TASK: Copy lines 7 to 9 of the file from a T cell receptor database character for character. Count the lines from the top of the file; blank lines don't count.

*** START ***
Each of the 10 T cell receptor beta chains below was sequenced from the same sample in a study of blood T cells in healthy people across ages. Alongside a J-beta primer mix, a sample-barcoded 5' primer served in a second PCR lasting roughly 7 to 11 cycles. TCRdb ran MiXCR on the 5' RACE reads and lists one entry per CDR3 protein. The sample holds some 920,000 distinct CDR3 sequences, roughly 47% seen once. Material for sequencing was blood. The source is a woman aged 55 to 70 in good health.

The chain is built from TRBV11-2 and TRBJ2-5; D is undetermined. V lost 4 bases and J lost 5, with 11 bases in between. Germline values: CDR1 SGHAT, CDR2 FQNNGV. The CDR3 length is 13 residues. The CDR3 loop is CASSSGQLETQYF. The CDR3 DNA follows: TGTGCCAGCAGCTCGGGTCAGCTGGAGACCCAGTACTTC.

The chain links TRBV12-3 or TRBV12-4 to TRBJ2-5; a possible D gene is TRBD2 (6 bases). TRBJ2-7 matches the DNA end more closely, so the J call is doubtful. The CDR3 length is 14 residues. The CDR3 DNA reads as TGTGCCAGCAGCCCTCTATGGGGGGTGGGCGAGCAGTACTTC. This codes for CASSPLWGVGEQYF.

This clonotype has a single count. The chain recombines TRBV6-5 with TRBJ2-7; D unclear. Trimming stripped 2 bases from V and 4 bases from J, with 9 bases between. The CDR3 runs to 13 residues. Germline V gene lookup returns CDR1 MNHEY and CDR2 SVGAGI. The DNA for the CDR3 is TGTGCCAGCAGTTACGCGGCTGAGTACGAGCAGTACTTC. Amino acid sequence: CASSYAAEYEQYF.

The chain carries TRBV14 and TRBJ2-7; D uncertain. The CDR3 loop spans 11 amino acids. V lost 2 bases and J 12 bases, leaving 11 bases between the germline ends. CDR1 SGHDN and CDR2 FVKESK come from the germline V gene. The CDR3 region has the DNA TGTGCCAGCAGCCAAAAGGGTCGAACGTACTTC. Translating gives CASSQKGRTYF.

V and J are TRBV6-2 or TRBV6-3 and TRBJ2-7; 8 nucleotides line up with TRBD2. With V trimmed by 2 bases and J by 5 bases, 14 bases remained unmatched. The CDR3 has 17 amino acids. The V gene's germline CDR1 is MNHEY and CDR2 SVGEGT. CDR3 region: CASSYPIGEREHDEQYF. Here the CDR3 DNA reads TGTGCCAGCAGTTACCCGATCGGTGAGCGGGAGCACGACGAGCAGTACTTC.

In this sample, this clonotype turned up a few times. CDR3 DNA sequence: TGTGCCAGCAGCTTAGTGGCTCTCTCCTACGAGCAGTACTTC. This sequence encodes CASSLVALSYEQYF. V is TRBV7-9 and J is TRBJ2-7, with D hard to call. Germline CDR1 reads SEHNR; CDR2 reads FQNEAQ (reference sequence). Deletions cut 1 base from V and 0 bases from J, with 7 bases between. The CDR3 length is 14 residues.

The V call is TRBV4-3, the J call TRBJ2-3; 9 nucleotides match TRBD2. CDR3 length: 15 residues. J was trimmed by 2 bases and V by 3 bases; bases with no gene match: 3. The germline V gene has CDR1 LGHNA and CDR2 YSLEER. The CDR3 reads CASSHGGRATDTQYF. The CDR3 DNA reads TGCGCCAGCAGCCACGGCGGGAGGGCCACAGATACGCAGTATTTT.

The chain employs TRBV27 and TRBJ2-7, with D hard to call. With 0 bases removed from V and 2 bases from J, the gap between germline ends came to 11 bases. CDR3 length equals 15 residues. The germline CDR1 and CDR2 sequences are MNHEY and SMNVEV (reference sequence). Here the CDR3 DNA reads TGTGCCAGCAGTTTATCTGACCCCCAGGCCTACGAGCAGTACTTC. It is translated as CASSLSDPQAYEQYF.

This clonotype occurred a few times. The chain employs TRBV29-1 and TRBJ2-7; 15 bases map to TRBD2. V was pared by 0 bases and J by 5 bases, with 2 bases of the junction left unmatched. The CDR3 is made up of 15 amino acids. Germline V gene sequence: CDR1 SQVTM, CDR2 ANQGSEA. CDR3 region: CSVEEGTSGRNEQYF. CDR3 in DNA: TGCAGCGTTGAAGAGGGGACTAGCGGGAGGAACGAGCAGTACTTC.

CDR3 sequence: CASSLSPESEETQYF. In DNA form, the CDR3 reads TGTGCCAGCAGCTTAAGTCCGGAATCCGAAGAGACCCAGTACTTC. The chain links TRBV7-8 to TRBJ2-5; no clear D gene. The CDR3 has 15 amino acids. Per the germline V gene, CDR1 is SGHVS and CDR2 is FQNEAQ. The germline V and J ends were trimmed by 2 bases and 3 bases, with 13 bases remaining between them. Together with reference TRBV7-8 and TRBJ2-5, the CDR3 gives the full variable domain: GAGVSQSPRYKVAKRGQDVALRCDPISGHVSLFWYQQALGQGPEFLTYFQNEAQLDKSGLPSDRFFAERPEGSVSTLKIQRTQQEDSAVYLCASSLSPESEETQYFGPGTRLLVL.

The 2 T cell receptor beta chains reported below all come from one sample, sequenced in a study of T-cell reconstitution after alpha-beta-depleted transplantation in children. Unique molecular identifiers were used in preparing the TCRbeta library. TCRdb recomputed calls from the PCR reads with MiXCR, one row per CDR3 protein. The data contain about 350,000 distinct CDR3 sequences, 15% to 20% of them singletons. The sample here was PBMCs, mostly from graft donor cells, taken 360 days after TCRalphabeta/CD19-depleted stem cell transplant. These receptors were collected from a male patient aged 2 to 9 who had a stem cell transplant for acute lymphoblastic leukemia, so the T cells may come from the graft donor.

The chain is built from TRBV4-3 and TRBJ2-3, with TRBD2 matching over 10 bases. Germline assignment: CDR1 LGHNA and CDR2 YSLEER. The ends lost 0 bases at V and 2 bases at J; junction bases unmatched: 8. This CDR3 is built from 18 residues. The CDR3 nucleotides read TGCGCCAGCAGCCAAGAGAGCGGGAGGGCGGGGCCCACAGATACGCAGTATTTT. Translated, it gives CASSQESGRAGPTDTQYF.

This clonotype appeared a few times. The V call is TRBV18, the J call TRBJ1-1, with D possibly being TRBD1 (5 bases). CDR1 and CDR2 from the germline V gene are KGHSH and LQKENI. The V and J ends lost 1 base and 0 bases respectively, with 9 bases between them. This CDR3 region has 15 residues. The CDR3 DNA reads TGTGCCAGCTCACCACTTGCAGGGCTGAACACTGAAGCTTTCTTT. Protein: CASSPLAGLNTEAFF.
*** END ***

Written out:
In this sample, this clonotype turned up a few times. CDR3 DNA sequence: TGTGCCAGCAGCTTAGTGGCTCTCTCCTACGAGCAGTACTTC. This sequence encodes CASSLVALSYEQYF. V is TRBV7-9 and J is TRBJ2-7, with D hard to call. Germline CDR1 reads SEHNR; CDR2 reads FQNEAQ (reference sequence). Deletions cut 1 base from V and 0 bases from J, with 7 bases between. The CDR3 length is 14 residues.

The V call is TRBV4-3, the J call TRBJ2-3; 9 nucleotides match TRBD2. CDR3 length: 15 residues. J was trimmed by 2 bases and V by 3 bases; bases with no gene match: 3. The germline V gene has CDR1 LGHNA and CDR2 YSLEER. The CDR3 reads CASSHGGRATDTQYF. The CDR3 DNA reads TGCGCCAGCAGCCACGGCGGGAGGGCCACAGATACGCAGTATTTT.

The chain employs TRBV27 and TRBJ2-7, with D hard to call. With 0 bases removed from V and 2 bases from J, the gap between germline ends came to 11 bases. CDR3 length equals 15 residues. The germline CDR1 and CDR2 sequences are MNHEY and SMNVEV (reference sequence). Here the CDR3 DNA reads TGTGCCAGCAGTTTATCTGACCCCCAGGCCTACGAGCAGTACTTC. It is translated as CASSLSDPQAYEQYF.